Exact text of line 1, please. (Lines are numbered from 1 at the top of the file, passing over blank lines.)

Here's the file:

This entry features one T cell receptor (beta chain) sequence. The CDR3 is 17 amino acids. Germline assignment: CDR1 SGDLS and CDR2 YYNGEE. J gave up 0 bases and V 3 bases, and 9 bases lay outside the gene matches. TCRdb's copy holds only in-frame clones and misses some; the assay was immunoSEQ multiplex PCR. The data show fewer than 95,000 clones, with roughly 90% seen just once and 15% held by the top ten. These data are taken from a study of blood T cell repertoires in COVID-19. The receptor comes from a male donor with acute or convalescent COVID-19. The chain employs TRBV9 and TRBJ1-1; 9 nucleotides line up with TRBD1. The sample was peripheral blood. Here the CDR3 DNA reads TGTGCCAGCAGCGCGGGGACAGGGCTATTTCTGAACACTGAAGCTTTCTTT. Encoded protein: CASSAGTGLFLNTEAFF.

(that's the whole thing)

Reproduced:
This entry features one T cell receptor (beta chain) sequence. The CDR3 is 17 amino acids. Germline assignment: CDR1 SGDLS and CDR2 YYNGEE. J gave up 0 bases and V 3 bases, and 9 bases lay outside the gene matches. TCRdb's copy holds only in-frame clones and misses some; the assay was immunoSEQ multiplex PCR. The data show fewer than 95,000 clones, with roughly 90% seen just once and 15% held by the top ten. These data are taken from a study of blood T cell repertoires in COVID-19. The receptor comes from a male donor with acute or convalescent COVID-19. The chain employs TRBV9 and TRBJ1-1; 9 nucleotides line up with TRBD1. The sample was peripheral blood. Here the CDR3 DNA reads TGTGCCAGCAGCGCGGGGACAGGGCTATTTCTGAACACTGAAGCTTTCTTT. Encoded protein: CASSAGTGLFLNTEAFF.